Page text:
Her parents cleaned the superficial wound and she says they did not believe it was necessary to seek further medical treatment. "We never thought of rabies," she says. By the time Giese began displaying signs of rabies three weeks later—fatigue, double vision, vomiting and tingling in her left arm—it was too late for the antirabies vaccine cocktail.
Instead of giving her up for dead, the doctors decided to "shut the brain down and wait for the cavalry to come" by inducing a coma to give her own immune system time to build up antibodies against the virus, says Rodney Willoughby, an infectious disease specialist who treated Giese at the Children's Hospital of Wisconsin in Milwaukee. Willoughby devised the treatment credited with saving Giese there, which has since become known as the Milwaukee protocol.
Rabies kills by compromising the brain's ability to regulate breathing, salivation and heartbeat; ultimately, victims drown in their own spit or blood, or cannot breathe because of muscle spasms in their diaphragms. One fifth die from fatal heart arrhythmia. Doctors believed that Giese might survive if they suppressed her brain function by sedating her while her immune system attacked the rabies virus.
This was the first time the therapy was attempted, and doctors had no clue if it would work or, if it did, whether it would leave her brain damaged. But Willoughby says it was the only chance doctors had of saving her.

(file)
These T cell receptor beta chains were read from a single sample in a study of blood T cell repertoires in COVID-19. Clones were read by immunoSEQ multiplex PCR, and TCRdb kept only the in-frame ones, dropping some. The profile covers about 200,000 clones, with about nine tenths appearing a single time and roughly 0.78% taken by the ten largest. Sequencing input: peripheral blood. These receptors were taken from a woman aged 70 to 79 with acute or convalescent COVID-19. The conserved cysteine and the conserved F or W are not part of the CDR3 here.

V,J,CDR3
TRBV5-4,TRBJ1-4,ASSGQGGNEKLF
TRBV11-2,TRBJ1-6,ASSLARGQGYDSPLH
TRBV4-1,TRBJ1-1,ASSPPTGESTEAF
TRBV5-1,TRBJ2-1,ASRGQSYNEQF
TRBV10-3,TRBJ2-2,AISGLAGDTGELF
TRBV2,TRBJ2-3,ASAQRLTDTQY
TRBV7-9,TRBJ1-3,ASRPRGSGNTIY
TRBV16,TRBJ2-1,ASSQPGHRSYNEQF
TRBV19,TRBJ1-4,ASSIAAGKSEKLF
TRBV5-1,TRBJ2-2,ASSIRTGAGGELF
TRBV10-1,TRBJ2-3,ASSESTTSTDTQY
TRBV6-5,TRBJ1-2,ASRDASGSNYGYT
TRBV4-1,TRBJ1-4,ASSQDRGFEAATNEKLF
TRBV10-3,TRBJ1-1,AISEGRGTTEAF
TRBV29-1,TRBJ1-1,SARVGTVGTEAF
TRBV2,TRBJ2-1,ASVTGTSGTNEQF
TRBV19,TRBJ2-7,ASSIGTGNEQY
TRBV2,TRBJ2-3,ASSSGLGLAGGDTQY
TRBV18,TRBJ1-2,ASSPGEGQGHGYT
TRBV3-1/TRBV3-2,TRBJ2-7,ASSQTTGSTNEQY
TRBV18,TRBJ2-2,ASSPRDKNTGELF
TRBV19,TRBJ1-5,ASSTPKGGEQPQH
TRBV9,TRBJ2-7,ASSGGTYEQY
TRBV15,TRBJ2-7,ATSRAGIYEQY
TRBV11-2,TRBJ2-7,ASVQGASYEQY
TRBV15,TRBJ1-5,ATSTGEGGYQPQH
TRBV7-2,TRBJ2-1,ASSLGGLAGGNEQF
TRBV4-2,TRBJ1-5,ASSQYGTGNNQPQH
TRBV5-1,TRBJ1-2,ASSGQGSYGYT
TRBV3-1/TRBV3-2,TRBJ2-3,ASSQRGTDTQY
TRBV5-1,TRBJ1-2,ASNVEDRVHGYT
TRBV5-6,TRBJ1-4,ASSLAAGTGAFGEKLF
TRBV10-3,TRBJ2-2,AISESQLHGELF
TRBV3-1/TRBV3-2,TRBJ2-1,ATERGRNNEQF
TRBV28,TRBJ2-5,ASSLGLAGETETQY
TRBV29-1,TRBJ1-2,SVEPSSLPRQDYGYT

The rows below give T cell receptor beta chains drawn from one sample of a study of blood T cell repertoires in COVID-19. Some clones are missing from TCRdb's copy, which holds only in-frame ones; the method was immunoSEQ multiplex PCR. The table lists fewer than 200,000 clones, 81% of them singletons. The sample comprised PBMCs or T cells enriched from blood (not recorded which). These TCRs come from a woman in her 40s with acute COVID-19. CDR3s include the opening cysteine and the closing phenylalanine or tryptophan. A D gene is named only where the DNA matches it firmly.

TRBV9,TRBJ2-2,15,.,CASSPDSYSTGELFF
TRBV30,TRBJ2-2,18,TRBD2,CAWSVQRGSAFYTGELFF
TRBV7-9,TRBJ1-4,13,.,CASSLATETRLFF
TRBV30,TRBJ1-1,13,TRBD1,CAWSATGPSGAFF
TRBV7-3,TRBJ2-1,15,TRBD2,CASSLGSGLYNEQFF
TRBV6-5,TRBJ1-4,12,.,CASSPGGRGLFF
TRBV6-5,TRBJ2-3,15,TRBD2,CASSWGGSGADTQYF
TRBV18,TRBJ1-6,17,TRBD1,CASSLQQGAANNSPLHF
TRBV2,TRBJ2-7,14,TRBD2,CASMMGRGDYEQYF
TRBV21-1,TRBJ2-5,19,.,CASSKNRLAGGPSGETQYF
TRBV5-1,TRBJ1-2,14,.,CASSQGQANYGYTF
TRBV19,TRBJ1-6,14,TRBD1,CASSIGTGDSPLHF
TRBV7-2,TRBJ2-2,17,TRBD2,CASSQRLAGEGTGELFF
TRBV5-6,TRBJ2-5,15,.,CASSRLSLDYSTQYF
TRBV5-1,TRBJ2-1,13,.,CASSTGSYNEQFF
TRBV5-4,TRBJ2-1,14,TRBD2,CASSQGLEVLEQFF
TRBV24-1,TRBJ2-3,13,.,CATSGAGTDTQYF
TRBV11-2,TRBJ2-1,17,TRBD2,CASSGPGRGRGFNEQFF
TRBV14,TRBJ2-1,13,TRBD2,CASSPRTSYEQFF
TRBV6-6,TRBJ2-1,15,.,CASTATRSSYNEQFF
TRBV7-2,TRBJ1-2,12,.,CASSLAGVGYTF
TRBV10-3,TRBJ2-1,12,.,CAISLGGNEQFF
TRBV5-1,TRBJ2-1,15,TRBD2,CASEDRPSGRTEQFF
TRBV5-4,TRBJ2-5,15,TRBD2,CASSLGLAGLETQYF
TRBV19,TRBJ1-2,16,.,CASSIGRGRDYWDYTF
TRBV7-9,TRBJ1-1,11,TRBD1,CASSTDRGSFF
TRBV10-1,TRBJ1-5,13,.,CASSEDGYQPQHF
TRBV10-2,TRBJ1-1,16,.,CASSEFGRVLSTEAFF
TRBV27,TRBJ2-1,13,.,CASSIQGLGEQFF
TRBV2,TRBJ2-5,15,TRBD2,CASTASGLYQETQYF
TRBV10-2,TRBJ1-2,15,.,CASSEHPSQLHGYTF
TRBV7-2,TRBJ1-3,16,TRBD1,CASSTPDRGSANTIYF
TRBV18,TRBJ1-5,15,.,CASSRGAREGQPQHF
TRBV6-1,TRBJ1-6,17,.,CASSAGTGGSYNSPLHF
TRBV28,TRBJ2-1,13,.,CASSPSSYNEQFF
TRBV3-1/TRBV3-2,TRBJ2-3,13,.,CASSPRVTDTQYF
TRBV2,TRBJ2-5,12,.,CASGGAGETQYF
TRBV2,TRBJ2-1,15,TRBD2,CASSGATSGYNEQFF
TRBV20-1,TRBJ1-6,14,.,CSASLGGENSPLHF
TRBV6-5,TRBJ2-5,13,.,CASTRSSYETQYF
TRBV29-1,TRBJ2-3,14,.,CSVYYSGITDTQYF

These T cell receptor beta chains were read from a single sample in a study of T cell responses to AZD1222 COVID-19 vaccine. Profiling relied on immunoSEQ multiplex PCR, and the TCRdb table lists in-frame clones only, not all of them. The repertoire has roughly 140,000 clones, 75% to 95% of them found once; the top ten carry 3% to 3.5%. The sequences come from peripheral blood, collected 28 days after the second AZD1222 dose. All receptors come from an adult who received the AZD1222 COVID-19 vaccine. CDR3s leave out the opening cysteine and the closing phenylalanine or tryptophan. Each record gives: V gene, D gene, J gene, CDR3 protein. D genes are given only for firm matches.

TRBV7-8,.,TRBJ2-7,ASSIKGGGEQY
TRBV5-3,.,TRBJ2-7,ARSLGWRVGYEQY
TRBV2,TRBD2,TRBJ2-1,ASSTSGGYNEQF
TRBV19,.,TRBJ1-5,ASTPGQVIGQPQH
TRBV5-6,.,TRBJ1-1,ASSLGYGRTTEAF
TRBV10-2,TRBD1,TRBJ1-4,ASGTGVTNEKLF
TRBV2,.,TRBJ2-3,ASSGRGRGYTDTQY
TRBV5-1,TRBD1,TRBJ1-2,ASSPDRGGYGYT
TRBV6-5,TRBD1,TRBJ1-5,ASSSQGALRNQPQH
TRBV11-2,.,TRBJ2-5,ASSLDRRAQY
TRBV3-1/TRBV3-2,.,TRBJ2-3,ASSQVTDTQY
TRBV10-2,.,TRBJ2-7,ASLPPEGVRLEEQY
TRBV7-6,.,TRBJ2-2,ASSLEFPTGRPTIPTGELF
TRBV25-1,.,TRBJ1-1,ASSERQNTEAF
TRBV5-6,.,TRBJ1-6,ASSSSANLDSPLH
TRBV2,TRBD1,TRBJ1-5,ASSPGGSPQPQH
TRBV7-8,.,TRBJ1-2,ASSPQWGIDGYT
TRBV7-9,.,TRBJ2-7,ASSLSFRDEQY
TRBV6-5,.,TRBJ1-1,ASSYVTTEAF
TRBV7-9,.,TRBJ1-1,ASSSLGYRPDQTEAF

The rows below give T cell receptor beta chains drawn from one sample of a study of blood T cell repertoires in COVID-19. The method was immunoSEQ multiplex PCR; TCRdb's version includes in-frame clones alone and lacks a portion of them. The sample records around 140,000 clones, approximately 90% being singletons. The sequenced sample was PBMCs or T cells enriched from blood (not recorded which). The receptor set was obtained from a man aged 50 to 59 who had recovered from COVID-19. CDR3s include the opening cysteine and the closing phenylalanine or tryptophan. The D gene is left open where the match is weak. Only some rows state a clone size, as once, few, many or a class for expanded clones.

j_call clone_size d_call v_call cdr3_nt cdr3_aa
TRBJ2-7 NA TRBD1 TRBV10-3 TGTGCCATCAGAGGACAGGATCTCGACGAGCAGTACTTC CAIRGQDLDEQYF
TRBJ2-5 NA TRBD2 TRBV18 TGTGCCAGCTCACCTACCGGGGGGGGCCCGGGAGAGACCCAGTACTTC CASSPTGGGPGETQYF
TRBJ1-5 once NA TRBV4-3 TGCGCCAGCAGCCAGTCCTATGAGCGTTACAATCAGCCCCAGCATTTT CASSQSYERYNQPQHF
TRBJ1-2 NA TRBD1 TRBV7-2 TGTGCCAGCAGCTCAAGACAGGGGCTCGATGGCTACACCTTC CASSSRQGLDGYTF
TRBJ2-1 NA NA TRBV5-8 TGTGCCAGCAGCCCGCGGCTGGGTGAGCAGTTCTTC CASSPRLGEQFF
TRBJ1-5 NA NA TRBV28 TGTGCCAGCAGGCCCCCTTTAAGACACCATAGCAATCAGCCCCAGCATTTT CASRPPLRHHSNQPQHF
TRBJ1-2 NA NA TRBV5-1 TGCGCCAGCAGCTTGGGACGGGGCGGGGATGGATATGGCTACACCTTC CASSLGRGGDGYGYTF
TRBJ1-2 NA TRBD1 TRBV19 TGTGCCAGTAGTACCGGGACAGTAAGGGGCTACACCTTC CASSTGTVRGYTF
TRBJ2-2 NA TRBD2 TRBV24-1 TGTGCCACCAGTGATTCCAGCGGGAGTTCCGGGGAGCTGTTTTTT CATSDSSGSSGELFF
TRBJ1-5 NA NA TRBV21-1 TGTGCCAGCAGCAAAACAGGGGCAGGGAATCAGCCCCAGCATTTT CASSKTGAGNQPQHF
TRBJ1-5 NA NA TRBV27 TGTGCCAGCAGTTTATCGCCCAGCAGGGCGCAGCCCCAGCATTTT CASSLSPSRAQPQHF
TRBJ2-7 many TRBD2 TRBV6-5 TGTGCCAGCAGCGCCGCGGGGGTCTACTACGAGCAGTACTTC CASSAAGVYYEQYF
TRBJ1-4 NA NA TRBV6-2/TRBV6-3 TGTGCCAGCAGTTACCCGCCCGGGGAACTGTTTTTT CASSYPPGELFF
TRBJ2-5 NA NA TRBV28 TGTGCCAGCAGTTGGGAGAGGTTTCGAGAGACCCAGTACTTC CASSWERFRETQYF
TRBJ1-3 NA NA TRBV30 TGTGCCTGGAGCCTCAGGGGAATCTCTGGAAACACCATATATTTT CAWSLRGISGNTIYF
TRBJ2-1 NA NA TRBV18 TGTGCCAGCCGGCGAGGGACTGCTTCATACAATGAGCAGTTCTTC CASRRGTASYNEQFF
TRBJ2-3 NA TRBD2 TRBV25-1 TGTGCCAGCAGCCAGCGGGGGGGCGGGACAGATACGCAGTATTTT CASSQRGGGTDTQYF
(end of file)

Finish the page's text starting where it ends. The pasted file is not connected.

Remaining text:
When she arrived at the hospital, Giese couldn't talk, sit or stand and fell in and out of consciousness—she also needed to be intubated to help her breathe. "She was critically ill," Willoughby recalls, "and looked as if she might die within the day."
In addition to inducing the coma, doctors also gave her the antivirals ribavarin and amantadine. They tapered off the anesthetics after about a week, when tests showed that Giese's immune system was battling the virus. For about six months after awakening from the coma, physicians also gave her a compound called tetrahydrobiopterin that is chemically similar to the B-complex vitamin folic acid, which may have improved her speech and ability to eat, Willoughby says.
He notes that physicians gave her the supplement after tests showed that she had a deficiency of the compound, which is known to boost production of serotonin and dopamine neurotransmitters needed to perform motor, speech and other routine bodily functions.